10-23-2012, 11:17 PM
  #4
Yearling
Oh I forgot to add she was at the rescue for a month or so before I actually adopted her officially. I work for the rescue, and spent a lot of time with Comet from the day we got her. I have only officially owned her 2 weeks. I noticed my posts were kinda confusing on that part so I just wanted to clarify. I will also be posting pics soon.
     
    10-23-2012, 11:52 PM
  #5
Trained
Quote:
Originally Posted by countrylove    
Supposedly Comet (my mare) slipped on the ice a couple years ago but was not injured, was seen by vet and farrier due to the new habit of dragging her feet after the slip and so now according to the old owner she drags her feet from fear
That sounds a bit ridiculous, that she developed a new 'habit' but wasn't injured. No, I'm confident in saying she wouldn't be doing that out of fear, or 'laziness'. Considering it started 2 years ago from an INJURY, hopefully she just put something out & it's repairable with the help of a good bodyworker. I'd see about a chiro or osteo for her.

Quote:
odd because Comet is not a fearful horse despite being an arab.
Where did you get the idea arabs are innately more fearful? They're generally a bit higher strung than some types & intelligent IMO.... perhaps too intelligent for some... which makes them harder to handle & train for some.
     
    10-23-2012, 11:55 PM
  #6
Trained
Hey I know I'm being finicky, but paragraphs & more punctuation makes reading posts easier
     
    10-24-2012, 12:57 AM
  #7
Yearling
I also thought it was odd that she developed this habit but wasn't injured, that really caught my attention and I think she was indeed injured and that is the underlying issue.

Sorry for the bad punctuation. I have been in a hurry today and got going on the subject without thinking about how hard it could be for others to read. I will work on that :)

I also disagree with most people`s perception of Arabs. I have been riding Arabs my whole life and I am use to the automatic response about Arabs being flighty, skittish, crazy, hard to handle, hot, temperamental (I'm sure you know the stereotype). I was told when I got my first Arab at 11 that it was a stupid choice because an Arab was all of the listed above and more. But my gelding is the best choice I could have ever made. I automatically expected the Arab judgement so I thought I should throw in that she doesn't have the "typical" Arab behavior that most people expect. But yea, it`s not my judgement, its others, I was worried people would automatically assume the "fear" was due to breed, which obviously isnt :) In my area we have lots of QH and anytime we bring our Arabs or TB`s into a subject, cow people make the assumption. Sad part is I'm a cow person myself LoL but I prefer my gelding any day over a QH (not that I have anything against them but my gelding is pretty amazing LoL)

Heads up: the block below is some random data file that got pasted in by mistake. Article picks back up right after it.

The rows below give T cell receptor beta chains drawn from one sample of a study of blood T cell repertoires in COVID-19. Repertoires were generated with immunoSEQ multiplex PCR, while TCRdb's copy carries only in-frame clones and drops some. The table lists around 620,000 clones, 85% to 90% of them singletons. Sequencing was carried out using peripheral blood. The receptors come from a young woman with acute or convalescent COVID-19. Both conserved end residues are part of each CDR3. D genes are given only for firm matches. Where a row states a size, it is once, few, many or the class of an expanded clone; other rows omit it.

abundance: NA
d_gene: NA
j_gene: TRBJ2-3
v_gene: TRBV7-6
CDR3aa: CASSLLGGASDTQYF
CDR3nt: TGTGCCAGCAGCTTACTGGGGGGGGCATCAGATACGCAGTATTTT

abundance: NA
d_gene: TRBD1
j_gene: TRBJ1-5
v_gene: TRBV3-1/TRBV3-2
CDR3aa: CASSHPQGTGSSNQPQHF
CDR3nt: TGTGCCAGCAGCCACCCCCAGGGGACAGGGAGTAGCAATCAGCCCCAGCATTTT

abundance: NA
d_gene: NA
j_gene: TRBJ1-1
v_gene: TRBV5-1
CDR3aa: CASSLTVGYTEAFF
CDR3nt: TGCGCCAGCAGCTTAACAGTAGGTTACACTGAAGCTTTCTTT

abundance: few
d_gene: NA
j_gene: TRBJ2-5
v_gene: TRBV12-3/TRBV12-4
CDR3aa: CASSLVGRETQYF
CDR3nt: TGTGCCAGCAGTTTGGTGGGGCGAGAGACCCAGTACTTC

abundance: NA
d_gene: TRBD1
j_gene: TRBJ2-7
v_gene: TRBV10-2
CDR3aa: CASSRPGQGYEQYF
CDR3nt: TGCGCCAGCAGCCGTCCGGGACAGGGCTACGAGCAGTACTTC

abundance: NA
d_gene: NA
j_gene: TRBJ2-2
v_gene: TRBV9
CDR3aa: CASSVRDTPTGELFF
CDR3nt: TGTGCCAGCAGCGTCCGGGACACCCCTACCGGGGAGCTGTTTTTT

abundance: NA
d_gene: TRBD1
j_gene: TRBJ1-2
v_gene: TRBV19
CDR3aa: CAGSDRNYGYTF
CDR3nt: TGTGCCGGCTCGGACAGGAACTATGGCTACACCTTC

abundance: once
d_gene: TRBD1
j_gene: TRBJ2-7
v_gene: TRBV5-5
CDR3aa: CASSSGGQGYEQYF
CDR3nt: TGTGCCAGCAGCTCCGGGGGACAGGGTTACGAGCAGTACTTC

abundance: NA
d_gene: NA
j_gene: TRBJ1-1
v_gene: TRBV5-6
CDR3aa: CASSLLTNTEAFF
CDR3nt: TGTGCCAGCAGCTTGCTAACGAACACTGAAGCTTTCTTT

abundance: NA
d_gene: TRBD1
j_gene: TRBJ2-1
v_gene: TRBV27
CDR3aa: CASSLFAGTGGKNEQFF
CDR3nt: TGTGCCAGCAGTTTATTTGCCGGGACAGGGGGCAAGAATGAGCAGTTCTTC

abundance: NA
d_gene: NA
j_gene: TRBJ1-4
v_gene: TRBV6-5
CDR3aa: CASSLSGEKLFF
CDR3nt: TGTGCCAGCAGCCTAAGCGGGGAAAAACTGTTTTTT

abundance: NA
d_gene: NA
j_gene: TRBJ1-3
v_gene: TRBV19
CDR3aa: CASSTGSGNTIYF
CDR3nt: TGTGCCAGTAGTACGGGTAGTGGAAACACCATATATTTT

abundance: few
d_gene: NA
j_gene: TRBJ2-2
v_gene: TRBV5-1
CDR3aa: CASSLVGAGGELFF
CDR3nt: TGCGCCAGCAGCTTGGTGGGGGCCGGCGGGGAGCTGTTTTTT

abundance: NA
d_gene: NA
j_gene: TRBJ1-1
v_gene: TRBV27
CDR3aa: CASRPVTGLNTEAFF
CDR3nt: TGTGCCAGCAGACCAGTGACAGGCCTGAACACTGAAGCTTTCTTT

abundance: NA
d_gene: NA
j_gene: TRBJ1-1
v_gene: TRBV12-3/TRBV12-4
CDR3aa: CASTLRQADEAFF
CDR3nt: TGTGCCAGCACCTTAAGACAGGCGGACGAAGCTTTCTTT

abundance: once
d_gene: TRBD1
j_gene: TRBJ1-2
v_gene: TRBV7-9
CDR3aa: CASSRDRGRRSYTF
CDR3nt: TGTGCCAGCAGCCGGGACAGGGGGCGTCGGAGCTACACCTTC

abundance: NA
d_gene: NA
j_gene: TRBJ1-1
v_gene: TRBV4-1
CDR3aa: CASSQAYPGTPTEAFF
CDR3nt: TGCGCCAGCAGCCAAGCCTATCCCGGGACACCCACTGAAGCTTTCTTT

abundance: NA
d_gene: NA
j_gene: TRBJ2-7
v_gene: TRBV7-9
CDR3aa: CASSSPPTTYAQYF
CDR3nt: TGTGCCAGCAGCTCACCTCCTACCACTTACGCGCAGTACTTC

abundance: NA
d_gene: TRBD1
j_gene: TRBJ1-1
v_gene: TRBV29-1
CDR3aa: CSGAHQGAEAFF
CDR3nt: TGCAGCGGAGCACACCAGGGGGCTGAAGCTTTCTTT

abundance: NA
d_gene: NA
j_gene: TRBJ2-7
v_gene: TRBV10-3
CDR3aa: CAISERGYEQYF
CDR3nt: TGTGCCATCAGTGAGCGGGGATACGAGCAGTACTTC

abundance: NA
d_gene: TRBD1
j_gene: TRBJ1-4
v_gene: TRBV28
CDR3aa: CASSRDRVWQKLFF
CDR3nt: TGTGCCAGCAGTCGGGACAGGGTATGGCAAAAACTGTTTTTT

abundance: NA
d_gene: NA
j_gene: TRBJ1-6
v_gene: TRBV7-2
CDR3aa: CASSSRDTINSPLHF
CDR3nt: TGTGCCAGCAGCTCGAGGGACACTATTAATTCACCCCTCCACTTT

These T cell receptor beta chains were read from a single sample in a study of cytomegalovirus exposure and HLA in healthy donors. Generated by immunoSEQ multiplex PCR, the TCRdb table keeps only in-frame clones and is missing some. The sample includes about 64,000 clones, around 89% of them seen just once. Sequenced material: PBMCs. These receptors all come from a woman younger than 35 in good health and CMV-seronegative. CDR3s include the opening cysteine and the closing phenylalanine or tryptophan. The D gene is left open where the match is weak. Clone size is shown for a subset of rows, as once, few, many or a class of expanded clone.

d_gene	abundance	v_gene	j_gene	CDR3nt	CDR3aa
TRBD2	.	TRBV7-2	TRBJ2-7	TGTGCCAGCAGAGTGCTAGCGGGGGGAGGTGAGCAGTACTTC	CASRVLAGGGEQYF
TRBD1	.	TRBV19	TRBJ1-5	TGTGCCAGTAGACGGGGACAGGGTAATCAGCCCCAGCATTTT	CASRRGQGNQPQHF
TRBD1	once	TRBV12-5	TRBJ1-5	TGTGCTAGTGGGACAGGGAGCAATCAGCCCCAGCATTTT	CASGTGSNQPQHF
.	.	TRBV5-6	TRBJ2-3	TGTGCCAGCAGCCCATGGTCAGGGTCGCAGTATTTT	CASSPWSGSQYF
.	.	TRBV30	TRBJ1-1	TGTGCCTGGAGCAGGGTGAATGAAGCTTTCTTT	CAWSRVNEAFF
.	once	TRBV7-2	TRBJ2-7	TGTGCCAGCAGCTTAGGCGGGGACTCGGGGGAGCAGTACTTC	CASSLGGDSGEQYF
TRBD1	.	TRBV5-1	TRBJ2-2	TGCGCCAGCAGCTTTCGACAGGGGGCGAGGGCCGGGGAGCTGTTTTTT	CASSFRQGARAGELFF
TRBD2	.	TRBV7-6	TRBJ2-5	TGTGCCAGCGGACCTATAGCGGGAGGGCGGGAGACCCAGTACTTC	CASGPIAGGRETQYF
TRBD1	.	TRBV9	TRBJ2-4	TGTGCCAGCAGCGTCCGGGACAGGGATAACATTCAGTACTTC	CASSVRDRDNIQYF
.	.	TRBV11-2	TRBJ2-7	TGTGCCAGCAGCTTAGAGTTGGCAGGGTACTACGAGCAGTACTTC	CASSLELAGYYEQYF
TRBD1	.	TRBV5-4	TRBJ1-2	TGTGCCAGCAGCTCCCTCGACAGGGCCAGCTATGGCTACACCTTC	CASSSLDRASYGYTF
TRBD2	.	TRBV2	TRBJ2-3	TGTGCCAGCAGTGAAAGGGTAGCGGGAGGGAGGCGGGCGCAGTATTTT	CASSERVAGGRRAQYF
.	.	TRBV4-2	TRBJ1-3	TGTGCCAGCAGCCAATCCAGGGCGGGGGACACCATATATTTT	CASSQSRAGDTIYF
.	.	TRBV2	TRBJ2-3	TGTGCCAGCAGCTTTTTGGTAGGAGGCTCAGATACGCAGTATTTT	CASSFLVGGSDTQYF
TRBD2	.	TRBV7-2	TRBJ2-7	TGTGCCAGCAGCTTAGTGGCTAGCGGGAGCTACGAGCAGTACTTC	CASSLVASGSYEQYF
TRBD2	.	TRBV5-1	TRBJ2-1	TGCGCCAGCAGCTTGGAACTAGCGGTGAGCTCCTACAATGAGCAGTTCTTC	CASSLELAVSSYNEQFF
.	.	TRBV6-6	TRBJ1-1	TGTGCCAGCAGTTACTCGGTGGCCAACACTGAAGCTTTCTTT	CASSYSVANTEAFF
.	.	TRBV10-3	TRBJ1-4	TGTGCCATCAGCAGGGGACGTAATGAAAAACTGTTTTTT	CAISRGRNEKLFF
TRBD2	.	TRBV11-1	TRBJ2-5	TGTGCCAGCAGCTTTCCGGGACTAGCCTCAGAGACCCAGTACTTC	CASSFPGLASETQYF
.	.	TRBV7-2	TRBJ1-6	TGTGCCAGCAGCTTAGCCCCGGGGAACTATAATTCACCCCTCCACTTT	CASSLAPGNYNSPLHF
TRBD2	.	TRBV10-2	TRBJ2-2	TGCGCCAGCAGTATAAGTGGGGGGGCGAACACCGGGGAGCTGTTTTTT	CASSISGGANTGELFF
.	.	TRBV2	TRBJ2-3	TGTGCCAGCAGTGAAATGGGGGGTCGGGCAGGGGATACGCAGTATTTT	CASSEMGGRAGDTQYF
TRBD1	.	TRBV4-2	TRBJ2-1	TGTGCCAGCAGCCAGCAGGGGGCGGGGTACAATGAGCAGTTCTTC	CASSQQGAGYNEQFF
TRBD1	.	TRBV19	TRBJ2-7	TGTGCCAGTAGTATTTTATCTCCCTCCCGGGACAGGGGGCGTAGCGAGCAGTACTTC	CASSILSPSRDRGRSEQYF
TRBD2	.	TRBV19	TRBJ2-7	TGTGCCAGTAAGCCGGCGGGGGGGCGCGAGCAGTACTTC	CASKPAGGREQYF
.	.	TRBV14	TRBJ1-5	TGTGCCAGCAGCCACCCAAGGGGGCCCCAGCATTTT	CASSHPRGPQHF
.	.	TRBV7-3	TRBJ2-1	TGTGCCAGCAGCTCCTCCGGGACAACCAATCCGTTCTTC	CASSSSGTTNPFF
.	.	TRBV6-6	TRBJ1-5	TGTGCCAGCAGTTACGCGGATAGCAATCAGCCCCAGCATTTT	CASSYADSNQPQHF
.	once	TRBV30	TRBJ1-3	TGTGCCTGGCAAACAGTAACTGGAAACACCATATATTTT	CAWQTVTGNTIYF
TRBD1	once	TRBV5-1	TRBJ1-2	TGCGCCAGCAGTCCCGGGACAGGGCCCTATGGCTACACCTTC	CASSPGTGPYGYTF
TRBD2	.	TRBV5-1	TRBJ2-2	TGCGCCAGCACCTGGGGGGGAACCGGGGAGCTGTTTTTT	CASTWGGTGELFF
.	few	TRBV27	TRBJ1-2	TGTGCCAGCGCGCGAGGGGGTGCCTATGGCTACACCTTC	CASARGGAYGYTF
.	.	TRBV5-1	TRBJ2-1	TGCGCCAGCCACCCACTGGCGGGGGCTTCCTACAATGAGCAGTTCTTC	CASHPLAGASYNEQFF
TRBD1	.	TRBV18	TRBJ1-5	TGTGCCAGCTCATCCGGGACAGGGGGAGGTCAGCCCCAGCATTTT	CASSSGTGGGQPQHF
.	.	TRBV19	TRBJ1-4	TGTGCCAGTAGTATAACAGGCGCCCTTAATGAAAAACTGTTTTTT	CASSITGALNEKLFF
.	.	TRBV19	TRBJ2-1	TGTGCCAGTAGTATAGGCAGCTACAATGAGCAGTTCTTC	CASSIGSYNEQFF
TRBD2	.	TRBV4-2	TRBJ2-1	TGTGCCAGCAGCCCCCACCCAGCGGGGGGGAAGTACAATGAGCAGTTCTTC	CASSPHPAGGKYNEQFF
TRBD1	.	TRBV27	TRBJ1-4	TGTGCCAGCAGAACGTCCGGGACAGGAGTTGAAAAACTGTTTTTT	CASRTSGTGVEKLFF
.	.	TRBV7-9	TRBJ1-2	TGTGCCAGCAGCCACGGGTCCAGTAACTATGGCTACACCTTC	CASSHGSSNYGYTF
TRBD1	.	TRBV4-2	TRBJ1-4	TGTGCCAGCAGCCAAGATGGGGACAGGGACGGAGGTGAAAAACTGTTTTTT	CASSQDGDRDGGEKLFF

Hope this clarifies a bit more and is easier to read than the last post :)
Let me know if I can clarify anything else...
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    10-24-2012, 01:14 AM
  #8
Trained
Quote:
Originally Posted by countrylove    
but my gelding is pretty amazing
Being an arab, you mean 'pretty and amazing' don't you??

Yeah, you hear those sorts of assumptions made about just about any breed IME, depends on the circle you're in as to the breed & traits assumed of it! Unfortunately it seems to be a bit of a self fulfilling prophesy, as horses are really good at giving us what we expect of them!
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    10-24-2012, 03:17 AM
  #9
Yearling
Of course he is pretty AND amazing He is my main boy <3 Ill post an album of him on my page as well. He is the definition of 'bomb proof' if it ever existed :)

I was born and raised in cow country so unless they are QH or QH appendix, they are a "bad" horse, which is sad because my gelding can cut like no other and I work with a lot of OTTBs (not appendix) who also work our cattle amazingly :)

I have known almost nothing (show world taught me a lot) except the cow circle and I have always loved Arabs and TBs, so I was and still am the 'crazy weird' one. Cow people think because of the assumed stereotype, that Arabs make bad cow horses. But I have shown a lot of 'old timers' that they can be better than any 'cow horse' on any day :)

I do have to get to bed, but Ill be back on soon :)
Thanks so much for the help and the links really helped as well :)
     

Tags
dragging, feet, hoof, toe, too short